Are You Ready… for faster acting insulin?
Right now if you’re a Type I diabetic, you need to inject insulin at the appropriate time to process the glucose load from your food. Current products are slow to act, and have a residual release time in the body. That makes them inefficient, and inconvenient. The technology presented in this paper suggests a path towards new insulin formulations that are 1) fast acting, 2) have less residual time in the body, and 3) have a good “shelf life”. That means you could more reasonably inject your insulin at meal time (instead of 30-45 minutes ahead) for optimal effect. The result is better control of your blood sugar, and more convenience. CSIRO’s RAMP centre is proud to have made a contribution to this fantastic work by the Appel Group, and especially enjoyed hosting Anton A.A. Smith and Joseph L. Mann here in our Melbourne labs.
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Insulin has been used to treat diabetes for almost 100 years; yet, current rapid-acting insulin formulations do not do not act quickly enough to provide good control at mealtime. In the RAMP centre, we implement high-throughput, controlled, radical polymerization techniques to generate a large library of acrylamide carrier/dopant copolymer (AC/DC) excipients (a substance formulated alongside the active ingredient of a medication, included for the purpose of long-term stabilization) designed to reduce insulin aggregation. Our top-performing AC/DC excipient candidate enabled the development of an ultrafast-absorbing insulin lispro (UFAL) formulation, which remains stable under stressed aging conditions for 25 hours, compared to 5 hours for commercial fast-acting insulin lispro formulations (Humalog). In a porcine animal model of insulin-deficient diabetes, UFAL exhibited peak action at 9 min, whereas commercial Humalog exhibited peak action at 25 min. These ultrafast kinetics make UFAL a promising candidate for improving glucose control and reducing burden for patients with diabetes.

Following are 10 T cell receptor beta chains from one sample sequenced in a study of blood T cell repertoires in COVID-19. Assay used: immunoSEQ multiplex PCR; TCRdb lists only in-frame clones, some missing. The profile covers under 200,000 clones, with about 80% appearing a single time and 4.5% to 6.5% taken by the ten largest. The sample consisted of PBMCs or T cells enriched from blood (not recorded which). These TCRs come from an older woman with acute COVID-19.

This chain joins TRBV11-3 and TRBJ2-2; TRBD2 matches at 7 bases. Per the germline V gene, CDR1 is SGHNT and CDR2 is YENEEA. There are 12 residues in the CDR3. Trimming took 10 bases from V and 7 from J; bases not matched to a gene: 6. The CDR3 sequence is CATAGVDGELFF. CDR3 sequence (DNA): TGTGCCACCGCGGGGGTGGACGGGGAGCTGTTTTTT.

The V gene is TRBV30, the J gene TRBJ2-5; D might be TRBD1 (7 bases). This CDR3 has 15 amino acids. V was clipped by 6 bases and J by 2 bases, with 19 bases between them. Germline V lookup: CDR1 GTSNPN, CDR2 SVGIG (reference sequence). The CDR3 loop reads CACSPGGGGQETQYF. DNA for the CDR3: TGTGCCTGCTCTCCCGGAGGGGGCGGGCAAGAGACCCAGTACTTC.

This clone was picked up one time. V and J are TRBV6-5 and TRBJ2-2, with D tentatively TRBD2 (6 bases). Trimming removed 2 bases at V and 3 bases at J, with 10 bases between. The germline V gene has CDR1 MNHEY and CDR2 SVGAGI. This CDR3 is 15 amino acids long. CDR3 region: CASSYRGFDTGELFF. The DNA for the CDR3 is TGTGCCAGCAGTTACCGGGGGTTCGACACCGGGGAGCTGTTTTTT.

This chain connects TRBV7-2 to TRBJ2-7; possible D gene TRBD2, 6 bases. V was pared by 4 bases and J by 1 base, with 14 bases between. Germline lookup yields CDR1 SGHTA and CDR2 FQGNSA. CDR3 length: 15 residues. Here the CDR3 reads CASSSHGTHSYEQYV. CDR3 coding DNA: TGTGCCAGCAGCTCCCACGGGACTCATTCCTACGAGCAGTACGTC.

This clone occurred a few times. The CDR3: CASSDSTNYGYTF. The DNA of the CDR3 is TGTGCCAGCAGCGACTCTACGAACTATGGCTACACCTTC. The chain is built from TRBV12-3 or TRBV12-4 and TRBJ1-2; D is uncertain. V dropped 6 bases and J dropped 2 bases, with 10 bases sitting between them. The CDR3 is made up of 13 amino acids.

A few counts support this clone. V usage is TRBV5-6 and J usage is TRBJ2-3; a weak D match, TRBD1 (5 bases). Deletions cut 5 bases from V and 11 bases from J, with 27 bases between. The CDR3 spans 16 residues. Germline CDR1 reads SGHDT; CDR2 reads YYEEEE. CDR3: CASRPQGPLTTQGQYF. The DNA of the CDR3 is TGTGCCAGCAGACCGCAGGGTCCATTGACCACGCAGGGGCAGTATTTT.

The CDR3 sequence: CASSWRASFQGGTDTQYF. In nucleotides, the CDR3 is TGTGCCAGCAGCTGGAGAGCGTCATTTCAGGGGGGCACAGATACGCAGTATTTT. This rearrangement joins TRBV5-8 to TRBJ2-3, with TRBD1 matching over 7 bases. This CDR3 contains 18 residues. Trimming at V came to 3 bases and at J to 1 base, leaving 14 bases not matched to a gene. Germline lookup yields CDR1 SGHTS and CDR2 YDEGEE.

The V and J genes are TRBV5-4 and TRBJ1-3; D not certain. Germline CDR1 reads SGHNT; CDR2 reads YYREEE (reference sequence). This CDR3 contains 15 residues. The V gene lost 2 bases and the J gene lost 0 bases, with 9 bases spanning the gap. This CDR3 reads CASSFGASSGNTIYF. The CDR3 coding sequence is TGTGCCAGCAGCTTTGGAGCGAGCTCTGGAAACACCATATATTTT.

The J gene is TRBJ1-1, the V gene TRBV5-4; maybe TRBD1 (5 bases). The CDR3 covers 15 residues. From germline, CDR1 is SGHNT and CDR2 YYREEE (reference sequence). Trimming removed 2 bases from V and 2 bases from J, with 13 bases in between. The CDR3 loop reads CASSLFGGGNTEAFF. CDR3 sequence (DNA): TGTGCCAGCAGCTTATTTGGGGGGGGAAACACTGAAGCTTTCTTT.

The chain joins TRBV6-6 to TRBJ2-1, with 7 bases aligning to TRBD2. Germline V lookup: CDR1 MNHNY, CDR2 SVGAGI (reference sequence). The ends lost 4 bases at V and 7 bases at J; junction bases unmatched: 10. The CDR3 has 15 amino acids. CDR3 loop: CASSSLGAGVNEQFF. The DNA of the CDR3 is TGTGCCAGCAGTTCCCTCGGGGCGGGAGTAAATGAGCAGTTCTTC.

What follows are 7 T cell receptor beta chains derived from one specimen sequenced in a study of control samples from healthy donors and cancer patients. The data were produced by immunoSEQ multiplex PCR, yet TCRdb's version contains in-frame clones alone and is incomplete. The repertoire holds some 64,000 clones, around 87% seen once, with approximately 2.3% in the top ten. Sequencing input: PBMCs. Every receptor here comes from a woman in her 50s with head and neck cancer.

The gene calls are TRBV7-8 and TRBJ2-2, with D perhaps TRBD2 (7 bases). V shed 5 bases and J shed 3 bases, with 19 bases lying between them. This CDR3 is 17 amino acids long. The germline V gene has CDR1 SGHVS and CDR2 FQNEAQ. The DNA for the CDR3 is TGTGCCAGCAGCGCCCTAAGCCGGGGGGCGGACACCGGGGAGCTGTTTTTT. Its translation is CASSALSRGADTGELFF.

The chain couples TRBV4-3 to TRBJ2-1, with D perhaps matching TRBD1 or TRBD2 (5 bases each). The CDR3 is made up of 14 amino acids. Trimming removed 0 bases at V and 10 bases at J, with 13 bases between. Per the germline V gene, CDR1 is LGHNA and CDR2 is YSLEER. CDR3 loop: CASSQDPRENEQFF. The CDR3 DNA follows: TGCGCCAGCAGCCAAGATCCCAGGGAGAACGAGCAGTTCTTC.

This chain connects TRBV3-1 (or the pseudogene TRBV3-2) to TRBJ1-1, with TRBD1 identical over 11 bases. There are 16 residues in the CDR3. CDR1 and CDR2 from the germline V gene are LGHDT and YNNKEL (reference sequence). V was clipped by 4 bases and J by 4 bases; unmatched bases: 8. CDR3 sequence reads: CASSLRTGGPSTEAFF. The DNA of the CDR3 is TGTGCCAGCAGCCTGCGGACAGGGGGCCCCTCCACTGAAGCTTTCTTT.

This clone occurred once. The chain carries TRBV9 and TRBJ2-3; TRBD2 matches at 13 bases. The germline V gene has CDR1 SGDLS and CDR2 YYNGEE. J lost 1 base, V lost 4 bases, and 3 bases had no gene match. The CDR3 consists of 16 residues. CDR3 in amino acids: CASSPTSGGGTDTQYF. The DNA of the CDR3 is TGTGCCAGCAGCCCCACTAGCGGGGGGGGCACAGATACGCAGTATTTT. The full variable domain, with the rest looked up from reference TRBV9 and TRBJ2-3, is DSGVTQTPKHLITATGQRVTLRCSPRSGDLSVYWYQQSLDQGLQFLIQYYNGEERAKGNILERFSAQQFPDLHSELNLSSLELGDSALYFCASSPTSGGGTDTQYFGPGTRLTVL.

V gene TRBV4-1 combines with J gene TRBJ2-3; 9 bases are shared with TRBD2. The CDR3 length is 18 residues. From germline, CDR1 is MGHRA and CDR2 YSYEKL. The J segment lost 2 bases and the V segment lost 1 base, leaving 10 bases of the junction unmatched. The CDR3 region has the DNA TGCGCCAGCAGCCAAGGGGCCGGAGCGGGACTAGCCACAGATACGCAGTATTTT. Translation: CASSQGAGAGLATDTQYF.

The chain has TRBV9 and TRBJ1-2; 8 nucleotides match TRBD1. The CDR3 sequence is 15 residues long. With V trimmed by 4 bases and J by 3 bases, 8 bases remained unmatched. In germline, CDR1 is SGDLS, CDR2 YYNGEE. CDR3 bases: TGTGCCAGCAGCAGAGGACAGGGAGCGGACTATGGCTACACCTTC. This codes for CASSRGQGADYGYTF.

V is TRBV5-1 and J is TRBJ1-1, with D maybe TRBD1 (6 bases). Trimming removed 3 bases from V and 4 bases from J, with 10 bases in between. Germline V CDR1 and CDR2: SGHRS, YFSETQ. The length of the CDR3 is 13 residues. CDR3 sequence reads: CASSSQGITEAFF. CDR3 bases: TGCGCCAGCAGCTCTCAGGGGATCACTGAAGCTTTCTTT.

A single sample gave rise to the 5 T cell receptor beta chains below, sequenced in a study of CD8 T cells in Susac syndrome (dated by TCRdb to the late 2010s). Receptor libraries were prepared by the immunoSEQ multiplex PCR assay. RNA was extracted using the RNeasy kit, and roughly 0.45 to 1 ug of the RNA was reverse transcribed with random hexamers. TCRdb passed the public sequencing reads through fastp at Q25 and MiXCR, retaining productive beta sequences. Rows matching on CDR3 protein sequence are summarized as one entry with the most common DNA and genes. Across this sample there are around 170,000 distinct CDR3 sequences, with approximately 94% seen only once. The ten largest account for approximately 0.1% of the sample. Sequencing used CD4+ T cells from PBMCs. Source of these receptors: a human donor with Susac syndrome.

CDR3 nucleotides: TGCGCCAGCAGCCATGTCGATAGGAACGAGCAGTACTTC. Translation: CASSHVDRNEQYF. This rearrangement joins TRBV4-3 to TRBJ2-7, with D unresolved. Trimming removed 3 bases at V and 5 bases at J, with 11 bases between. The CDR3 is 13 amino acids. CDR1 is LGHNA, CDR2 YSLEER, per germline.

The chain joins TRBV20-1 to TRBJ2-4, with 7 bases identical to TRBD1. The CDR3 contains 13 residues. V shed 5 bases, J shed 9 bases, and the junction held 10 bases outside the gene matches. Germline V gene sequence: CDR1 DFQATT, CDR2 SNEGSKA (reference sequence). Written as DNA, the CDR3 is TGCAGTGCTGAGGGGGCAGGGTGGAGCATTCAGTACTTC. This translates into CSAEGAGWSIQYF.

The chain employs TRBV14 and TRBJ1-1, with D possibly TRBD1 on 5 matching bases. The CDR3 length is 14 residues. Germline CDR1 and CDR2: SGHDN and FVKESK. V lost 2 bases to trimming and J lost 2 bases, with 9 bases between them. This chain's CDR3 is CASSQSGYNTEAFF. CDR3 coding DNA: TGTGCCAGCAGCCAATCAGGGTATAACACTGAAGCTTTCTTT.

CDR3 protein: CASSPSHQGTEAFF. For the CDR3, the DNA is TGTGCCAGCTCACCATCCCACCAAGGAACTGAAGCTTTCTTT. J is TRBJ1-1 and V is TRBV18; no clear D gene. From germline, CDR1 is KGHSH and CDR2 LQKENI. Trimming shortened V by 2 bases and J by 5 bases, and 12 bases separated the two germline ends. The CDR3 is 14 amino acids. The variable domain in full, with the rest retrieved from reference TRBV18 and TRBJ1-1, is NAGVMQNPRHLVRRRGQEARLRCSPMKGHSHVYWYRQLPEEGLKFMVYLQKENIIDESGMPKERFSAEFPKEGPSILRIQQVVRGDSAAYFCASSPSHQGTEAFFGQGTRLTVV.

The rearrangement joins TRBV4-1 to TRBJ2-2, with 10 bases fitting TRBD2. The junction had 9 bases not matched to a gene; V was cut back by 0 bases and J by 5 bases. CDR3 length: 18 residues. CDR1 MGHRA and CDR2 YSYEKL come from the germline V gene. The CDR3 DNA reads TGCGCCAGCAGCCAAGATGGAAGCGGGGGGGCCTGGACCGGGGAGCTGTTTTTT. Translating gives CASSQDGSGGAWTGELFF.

Our ultrafast insulin work in @ScienceTM is a great example of everything awesome that can come out of international collaborations. Thanks @AlmarPostma @shaunchoward and Ben Muir @CSIRO for working with @JosephLMann and @AntonAASmith to make some killer polymers! https://t.co/SSJw0MkGcb
— Eric A. Appel (@AppelGroup) July 2, 2020